Monitor the effects of changes on guest satisfaction
With hotels having so many changes in their pipelines; it’s important they track the impact of those changes on guests, as those changes do tend to involve resources that are already on the back foot for many hospitality brands. GuestRevu, for example, includes a Milestones feature that allows you to visualise tangible impacts that were felt by guests when you implemented changes.
The financial commitments that hotels are making towards health and safety infrastructure will reflect on a hotel’s bottom line, and adding a milestone marker to your guest feedback report timeline allows hoteliers to gain perspective on the return-on-investment they stand to gain; in real time.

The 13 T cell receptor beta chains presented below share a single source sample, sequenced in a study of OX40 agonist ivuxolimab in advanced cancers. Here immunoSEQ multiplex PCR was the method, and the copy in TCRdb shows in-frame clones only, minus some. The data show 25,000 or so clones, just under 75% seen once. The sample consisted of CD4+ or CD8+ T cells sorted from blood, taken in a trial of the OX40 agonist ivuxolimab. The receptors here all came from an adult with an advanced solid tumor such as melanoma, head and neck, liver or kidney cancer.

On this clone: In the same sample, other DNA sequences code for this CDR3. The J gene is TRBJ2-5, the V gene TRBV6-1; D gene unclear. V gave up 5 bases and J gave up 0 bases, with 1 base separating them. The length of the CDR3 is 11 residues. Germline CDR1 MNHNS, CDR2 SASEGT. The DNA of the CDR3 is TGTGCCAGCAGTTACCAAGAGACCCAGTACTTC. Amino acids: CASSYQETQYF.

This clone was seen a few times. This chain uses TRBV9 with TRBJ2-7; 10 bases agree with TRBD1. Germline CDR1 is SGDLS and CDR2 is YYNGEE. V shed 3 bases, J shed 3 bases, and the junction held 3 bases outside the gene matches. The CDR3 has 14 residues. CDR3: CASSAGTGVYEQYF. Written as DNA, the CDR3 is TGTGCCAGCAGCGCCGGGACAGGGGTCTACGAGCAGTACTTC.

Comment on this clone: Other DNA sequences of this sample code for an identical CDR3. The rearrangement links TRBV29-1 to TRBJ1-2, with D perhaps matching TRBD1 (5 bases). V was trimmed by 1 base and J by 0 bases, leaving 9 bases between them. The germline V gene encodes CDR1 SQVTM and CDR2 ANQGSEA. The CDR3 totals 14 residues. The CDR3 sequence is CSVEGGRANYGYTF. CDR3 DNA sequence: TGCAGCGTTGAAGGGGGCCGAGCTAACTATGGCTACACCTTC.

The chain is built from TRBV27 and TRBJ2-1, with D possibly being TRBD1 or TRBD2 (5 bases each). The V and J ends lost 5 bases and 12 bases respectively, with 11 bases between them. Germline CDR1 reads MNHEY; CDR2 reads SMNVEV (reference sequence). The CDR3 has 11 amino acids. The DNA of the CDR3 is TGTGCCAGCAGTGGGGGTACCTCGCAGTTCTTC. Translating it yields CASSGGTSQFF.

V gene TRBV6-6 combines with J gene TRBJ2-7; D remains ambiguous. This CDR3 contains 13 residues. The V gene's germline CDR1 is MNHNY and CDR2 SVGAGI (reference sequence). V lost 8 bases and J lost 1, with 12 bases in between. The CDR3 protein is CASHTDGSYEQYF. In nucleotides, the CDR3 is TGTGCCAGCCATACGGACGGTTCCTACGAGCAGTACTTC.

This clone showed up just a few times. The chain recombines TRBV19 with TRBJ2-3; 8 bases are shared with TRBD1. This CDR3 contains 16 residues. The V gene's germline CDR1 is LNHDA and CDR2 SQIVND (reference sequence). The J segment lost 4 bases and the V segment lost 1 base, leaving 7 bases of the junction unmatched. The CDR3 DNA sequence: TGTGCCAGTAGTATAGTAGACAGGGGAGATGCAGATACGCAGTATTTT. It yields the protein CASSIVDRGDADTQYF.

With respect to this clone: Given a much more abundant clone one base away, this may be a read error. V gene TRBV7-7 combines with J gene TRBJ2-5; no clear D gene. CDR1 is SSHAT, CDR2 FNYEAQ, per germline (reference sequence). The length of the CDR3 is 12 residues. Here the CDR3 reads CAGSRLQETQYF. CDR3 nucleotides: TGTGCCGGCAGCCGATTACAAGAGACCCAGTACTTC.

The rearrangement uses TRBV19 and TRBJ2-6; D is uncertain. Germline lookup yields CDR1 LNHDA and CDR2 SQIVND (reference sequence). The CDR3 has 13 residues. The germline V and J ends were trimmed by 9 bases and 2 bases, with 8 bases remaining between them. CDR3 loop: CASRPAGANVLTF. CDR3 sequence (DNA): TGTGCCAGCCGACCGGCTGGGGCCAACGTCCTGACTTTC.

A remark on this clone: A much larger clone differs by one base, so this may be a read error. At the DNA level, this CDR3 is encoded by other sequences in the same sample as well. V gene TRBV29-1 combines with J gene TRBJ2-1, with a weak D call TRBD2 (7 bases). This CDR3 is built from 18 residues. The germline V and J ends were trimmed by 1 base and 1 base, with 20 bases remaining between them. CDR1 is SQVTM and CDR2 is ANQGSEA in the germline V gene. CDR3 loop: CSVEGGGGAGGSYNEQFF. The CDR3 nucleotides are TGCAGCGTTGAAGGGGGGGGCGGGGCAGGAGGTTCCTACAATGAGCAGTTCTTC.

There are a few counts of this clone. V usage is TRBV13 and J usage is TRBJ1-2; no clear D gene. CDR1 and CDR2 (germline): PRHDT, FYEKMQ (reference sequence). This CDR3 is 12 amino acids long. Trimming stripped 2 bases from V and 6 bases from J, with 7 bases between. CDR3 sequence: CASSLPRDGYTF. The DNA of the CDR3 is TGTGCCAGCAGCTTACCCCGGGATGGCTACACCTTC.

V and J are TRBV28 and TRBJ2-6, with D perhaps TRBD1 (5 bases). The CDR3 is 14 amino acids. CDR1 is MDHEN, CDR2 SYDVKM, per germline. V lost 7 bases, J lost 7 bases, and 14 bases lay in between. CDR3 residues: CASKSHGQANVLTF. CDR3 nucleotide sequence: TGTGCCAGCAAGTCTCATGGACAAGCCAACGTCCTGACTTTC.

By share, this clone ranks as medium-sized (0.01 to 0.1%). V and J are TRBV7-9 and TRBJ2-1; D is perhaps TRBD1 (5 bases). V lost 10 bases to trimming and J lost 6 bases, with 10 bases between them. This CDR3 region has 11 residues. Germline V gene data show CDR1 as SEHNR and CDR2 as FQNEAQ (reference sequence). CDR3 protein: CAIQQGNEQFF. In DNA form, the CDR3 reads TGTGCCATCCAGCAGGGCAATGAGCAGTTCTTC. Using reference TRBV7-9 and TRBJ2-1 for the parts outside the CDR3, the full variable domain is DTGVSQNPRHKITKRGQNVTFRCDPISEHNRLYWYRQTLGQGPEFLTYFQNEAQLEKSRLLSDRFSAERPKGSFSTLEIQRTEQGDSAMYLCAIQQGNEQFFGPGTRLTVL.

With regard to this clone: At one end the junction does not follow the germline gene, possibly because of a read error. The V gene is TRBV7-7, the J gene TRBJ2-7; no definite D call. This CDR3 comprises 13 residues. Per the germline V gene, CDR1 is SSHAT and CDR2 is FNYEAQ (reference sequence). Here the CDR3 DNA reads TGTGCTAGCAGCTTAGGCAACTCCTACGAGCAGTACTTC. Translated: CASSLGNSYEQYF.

Having this kind of feedback in your control allows you to jump at the necessary changes to make. So if your hotel is in the process of installing new facilities and supplies towards the battle against the pandemic, you can easily see how those changes are impacting your guest satisfaction ratings over time, and work on making those changes as comfortable for guests as possible on your campaign to stand firm as one of the safest hotels during COVID-19.
Opt for touchless solutions where you can
Todays’ hotel guests are likely still apprehensive about the risk of contracting COVID-19 by touching everyday surfaces at hotels. Hoteliers are faced with the challenge of mitigating that risk, and should be looking into touchless hospitality solutions to put guests at ease during these times.